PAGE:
Stephanie Wakefield, Ph.D.
Department of Urban and Regional Planning
Stephanie Wakefield is Assistant Professor in the Department of Urban and Regional Planning at Florida Atlantic University and holds a PhD in Geography from the Department of Earth and Environmental Science at the CUNY Graduate Center in New York, where she also taught urban and environmental studies and planning for many years including at Queens College and The New School.
Dr. Wakefield is an urban geographer specializing in urban sustainability and resilience, social-ecological systems thinking and design, and critical infrastructure studies. Her research explores the social, technical, and environmental transformations of urban theory, planning, and design in the Anthropocene, and the challenges and opportunities of resilience building in coastal cities. She is interested in how such climate change mitigation efforts can reinvent city-environment relations and transform urban life. Her early New York City-focused work explored how the exigencies of climate change and problems of 20th century urban planning have led urban designers and governments to formulate resilience as an innovative planning paradigm based in reconnecting cities with natural environments and harnessing nature’s inherent vital capacities. Funded by an Urban Studies Foundation Postdoctoral Research Fellowship and the National Science Foundation’s Florida Coastal Everglades Long-Term Ecological Research Project, whose Cultural and Economic Values Working Group she co-leads, for the past several years she has explored the environmental, social, and technical dimensions of sea rise and flood adaptation designs in Miami, Florida.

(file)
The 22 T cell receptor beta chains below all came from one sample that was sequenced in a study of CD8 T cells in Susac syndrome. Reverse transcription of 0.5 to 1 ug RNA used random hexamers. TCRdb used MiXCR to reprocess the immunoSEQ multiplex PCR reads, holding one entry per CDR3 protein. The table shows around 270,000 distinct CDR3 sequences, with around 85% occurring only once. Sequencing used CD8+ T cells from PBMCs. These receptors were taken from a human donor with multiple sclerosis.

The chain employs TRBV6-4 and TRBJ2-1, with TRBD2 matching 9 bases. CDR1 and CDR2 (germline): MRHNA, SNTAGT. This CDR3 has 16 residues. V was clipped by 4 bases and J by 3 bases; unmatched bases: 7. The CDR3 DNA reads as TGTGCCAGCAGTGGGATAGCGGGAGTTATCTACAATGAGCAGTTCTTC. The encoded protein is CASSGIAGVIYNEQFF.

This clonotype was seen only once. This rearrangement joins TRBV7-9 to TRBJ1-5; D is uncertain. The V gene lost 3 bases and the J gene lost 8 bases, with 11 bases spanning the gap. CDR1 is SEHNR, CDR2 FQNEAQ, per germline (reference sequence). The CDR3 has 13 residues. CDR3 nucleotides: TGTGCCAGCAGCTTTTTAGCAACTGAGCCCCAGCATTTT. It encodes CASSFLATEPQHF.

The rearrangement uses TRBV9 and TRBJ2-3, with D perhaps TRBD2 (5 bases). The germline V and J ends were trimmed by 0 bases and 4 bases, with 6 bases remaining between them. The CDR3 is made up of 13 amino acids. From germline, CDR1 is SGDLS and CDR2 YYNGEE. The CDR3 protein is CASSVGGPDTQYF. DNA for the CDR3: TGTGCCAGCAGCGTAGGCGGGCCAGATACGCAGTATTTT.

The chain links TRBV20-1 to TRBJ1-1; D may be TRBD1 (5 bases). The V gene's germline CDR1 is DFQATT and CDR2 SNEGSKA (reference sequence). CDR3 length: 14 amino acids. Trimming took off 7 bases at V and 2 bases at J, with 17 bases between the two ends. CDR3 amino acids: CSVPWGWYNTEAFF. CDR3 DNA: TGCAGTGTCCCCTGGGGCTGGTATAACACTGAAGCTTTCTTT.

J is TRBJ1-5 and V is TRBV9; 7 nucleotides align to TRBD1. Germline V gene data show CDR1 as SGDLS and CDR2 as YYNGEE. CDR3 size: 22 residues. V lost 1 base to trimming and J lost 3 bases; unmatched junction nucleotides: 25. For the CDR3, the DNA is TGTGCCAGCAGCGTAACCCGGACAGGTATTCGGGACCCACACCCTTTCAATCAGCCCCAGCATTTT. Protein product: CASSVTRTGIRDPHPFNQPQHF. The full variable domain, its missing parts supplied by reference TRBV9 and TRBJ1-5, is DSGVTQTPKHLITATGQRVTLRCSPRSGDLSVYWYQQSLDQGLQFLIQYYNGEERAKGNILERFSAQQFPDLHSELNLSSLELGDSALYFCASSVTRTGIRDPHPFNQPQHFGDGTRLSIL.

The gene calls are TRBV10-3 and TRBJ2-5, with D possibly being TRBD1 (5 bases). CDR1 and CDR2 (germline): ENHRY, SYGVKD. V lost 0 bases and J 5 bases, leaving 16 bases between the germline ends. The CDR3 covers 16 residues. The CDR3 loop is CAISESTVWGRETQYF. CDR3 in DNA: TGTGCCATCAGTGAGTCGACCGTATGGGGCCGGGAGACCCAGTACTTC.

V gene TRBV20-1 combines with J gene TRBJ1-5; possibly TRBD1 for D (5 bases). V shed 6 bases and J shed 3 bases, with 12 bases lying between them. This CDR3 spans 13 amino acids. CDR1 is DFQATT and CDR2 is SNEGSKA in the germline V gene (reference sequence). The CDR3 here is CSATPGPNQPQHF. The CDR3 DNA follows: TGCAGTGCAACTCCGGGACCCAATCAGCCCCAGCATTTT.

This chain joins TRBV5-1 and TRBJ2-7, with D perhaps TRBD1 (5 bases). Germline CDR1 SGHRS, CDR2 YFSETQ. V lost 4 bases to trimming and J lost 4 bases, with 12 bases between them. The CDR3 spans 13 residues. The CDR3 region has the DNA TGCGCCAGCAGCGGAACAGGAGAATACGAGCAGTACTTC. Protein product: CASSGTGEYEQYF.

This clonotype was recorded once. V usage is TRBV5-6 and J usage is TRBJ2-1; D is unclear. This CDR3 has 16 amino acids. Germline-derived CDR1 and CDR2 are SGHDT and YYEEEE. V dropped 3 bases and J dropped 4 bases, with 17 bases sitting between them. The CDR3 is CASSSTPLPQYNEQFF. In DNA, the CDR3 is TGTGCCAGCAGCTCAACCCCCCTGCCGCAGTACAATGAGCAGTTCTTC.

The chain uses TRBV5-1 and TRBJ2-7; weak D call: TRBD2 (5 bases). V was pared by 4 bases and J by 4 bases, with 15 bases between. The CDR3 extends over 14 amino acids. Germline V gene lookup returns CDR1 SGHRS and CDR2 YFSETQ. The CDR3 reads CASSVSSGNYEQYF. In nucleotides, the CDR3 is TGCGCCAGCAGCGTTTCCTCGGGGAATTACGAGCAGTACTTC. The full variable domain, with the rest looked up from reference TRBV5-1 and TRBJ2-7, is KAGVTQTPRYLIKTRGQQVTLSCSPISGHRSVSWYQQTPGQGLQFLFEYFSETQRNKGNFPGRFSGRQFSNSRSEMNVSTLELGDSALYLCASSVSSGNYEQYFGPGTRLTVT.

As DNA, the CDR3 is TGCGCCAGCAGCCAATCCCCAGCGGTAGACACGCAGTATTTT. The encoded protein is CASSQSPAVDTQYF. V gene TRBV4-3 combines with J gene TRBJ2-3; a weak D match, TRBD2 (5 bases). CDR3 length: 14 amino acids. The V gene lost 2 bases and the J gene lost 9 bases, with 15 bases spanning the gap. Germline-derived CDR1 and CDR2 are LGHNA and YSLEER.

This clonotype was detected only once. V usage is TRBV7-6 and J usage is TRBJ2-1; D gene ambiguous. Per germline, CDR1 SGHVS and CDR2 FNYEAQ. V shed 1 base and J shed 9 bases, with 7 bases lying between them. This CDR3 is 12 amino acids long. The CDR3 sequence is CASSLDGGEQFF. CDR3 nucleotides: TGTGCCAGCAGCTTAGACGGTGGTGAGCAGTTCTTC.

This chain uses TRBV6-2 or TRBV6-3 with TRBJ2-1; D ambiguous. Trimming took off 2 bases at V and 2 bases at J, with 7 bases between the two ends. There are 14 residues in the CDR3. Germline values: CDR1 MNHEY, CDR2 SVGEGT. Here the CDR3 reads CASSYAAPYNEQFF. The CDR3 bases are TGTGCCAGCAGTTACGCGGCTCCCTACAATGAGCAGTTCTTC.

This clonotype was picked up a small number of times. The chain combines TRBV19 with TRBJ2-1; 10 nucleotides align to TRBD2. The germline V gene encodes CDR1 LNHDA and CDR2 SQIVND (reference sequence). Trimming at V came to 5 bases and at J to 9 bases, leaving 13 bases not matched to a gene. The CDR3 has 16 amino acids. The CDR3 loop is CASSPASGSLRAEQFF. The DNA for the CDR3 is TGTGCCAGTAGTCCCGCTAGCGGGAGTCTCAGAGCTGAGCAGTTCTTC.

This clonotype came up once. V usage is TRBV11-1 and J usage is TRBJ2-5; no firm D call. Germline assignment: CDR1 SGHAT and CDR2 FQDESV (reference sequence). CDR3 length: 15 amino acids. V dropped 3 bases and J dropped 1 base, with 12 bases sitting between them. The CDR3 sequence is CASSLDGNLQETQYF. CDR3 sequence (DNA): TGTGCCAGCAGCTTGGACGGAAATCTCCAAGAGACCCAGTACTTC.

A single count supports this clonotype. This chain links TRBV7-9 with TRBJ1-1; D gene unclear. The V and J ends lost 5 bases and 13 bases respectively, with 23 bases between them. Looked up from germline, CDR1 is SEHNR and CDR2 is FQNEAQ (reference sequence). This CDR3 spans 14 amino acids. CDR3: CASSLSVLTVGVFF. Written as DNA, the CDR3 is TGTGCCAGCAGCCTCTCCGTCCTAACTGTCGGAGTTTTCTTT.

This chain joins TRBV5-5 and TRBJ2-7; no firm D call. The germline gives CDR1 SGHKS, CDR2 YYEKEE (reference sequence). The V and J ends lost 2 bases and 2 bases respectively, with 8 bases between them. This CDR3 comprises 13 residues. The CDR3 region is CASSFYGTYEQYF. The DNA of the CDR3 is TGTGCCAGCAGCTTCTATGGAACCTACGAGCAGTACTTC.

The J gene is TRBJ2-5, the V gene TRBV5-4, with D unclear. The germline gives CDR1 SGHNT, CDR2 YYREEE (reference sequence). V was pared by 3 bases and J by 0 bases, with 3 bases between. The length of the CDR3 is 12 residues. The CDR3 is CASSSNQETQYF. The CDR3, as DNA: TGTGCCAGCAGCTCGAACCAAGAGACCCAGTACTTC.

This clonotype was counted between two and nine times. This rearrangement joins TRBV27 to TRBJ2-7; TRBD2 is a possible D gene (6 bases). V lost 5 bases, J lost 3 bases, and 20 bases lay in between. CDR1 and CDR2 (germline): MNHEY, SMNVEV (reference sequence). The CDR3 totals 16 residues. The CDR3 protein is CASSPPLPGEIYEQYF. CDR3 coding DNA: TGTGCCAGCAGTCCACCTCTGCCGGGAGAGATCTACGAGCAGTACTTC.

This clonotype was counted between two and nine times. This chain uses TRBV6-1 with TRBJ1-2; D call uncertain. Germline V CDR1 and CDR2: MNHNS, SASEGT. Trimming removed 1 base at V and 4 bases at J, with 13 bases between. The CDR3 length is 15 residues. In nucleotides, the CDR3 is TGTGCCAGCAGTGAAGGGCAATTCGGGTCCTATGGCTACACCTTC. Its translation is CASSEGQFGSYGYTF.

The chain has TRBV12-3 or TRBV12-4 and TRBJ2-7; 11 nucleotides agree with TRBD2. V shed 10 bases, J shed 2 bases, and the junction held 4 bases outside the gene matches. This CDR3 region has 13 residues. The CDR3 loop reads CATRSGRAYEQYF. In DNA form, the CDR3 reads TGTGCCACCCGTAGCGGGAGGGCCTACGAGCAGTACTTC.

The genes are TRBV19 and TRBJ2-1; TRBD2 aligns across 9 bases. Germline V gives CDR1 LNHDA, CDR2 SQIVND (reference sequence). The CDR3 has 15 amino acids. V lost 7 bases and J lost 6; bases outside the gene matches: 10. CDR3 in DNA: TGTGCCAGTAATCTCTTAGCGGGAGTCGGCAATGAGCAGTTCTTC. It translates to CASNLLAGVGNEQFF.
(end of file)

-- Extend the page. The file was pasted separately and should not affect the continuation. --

Extending her focus on transformative urban resilience design, Dr. Wakefield’s current research focuses on coproduction of blue and green infrastructures such as living shorelines, marine architecture, foodscapes, urban tree canopies, and various ‘living with water’ and biophilic design solutions in South Florida and coastal cities worldwide. Her current work also examines the critical infrastructures and imaginaries involved in planning ‘resilience 2.0’ adaptation solutions such as climate refuges, floating communities, and future cities.
Dr. Wakefield is co-editor of Resilience in the Anthropocene: Governance and Politics at the End of the World (Routledge) and author of Anthropocene Back Loop: Experimentation in Unsafe Operating Space (Open Humanities Press), as well as numerous articles in academic journals including Urban Studies, Urban Geography, Political Geography, Geography Compass, Geoforum, and Environment and Planning E: Nature and Place. Her forthcoming book, The City in the Anthropocene: Resilience, Infrastructure, and Imagination in Miami, under contract with University of Minnesota Press, explores experimental sea rise adaptations in Miami, Florida and, through these, suggests new challenges and possibilities for critical urban theory and design in the age of the Anthropocene.